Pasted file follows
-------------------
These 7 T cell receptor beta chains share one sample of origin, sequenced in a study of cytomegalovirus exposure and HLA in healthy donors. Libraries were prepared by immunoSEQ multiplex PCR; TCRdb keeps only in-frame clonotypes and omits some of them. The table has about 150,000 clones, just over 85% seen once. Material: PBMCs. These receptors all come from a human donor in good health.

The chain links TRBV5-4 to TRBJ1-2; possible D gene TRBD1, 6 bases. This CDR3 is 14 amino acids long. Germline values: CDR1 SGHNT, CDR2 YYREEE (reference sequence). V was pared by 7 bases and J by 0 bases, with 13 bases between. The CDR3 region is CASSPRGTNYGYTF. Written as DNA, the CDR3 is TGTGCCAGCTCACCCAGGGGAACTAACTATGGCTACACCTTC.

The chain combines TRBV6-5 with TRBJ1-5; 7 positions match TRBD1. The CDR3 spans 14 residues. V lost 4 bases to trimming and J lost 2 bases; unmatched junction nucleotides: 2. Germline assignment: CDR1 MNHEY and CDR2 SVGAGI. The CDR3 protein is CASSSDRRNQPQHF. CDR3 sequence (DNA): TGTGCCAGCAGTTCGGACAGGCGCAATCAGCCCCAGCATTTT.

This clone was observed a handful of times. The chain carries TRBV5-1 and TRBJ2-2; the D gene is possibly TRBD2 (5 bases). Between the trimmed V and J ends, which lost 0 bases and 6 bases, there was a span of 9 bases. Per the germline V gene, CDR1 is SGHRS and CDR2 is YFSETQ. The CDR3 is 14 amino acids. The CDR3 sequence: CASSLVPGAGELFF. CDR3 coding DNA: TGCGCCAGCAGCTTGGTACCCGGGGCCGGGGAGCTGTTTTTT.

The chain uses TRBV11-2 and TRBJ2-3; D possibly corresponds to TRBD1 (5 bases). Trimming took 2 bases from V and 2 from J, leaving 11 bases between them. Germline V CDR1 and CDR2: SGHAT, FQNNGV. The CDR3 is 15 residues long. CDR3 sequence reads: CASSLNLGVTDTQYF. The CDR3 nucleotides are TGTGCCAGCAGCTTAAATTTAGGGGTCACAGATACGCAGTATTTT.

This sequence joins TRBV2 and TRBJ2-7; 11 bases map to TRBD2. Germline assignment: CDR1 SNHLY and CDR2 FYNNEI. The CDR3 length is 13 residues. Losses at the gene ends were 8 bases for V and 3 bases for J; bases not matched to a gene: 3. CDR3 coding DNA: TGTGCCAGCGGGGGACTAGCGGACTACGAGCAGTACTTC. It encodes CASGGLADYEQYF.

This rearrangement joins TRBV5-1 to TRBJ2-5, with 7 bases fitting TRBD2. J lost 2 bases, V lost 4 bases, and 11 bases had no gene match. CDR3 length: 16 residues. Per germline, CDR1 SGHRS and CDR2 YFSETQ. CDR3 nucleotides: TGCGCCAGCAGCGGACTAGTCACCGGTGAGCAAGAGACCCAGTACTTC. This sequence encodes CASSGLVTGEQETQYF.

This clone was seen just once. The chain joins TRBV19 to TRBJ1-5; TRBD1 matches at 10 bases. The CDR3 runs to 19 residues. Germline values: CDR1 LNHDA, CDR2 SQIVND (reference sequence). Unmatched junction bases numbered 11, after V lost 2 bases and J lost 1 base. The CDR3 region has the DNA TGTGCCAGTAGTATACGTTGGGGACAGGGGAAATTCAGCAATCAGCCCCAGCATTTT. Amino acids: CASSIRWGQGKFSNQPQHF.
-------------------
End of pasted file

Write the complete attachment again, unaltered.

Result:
These 7 T cell receptor beta chains share one sample of origin, sequenced in a study of cytomegalovirus exposure and HLA in healthy donors. Libraries were prepared by immunoSEQ multiplex PCR; TCRdb keeps only in-frame clonotypes and omits some of them. The table has about 150,000 clones, just over 85% seen once. Material: PBMCs. These receptors all come from a human donor in good health.

The chain links TRBV5-4 to TRBJ1-2; possible D gene TRBD1, 6 bases. This CDR3 is 14 amino acids long. Germline values: CDR1 SGHNT, CDR2 YYREEE (reference sequence). V was pared by 7 bases and J by 0 bases, with 13 bases between. The CDR3 region is CASSPRGTNYGYTF. Written as DNA, the CDR3 is TGTGCCAGCTCACCCAGGGGAACTAACTATGGCTACACCTTC.

The chain combines TRBV6-5 with TRBJ1-5; 7 positions match TRBD1. The CDR3 spans 14 residues. V lost 4 bases to trimming and J lost 2 bases; unmatched junction nucleotides: 2. Germline assignment: CDR1 MNHEY and CDR2 SVGAGI. The CDR3 protein is CASSSDRRNQPQHF. CDR3 sequence (DNA): TGTGCCAGCAGTTCGGACAGGCGCAATCAGCCCCAGCATTTT.

This clone was observed a handful of times. The chain carries TRBV5-1 and TRBJ2-2; the D gene is possibly TRBD2 (5 bases). Between the trimmed V and J ends, which lost 0 bases and 6 bases, there was a span of 9 bases. Per the germline V gene, CDR1 is SGHRS and CDR2 is YFSETQ. The CDR3 is 14 amino acids. The CDR3 sequence: CASSLVPGAGELFF. CDR3 coding DNA: TGCGCCAGCAGCTTGGTACCCGGGGCCGGGGAGCTGTTTTTT.

The chain uses TRBV11-2 and TRBJ2-3; D possibly corresponds to TRBD1 (5 bases). Trimming took 2 bases from V and 2 from J, leaving 11 bases between them. Germline V CDR1 and CDR2: SGHAT, FQNNGV. The CDR3 is 15 residues long. CDR3 sequence reads: CASSLNLGVTDTQYF. The CDR3 nucleotides are TGTGCCAGCAGCTTAAATTTAGGGGTCACAGATACGCAGTATTTT.

This sequence joins TRBV2 and TRBJ2-7; 11 bases map to TRBD2. Germline assignment: CDR1 SNHLY and CDR2 FYNNEI. The CDR3 length is 13 residues. Losses at the gene ends were 8 bases for V and 3 bases for J; bases not matched to a gene: 3. CDR3 coding DNA: TGTGCCAGCGGGGGACTAGCGGACTACGAGCAGTACTTC. It encodes CASGGLADYEQYF.

This rearrangement joins TRBV5-1 to TRBJ2-5, with 7 bases fitting TRBD2. J lost 2 bases, V lost 4 bases, and 11 bases had no gene match. CDR3 length: 16 residues. Per germline, CDR1 SGHRS and CDR2 YFSETQ. CDR3 nucleotides: TGCGCCAGCAGCGGACTAGTCACCGGTGAGCAAGAGACCCAGTACTTC. This sequence encodes CASSGLVTGEQETQYF.

This clone was seen just once. The chain joins TRBV19 to TRBJ1-5; TRBD1 matches at 10 bases. The CDR3 runs to 19 residues. Germline values: CDR1 LNHDA, CDR2 SQIVND (reference sequence). Unmatched junction bases numbered 11, after V lost 2 bases and J lost 1 base. The CDR3 region has the DNA TGTGCCAGTAGTATACGTTGGGGACAGGGGAAATTCAGCAATCAGCCCCAGCATTTT. Amino acids: CASSIRWGQGKFSNQPQHF.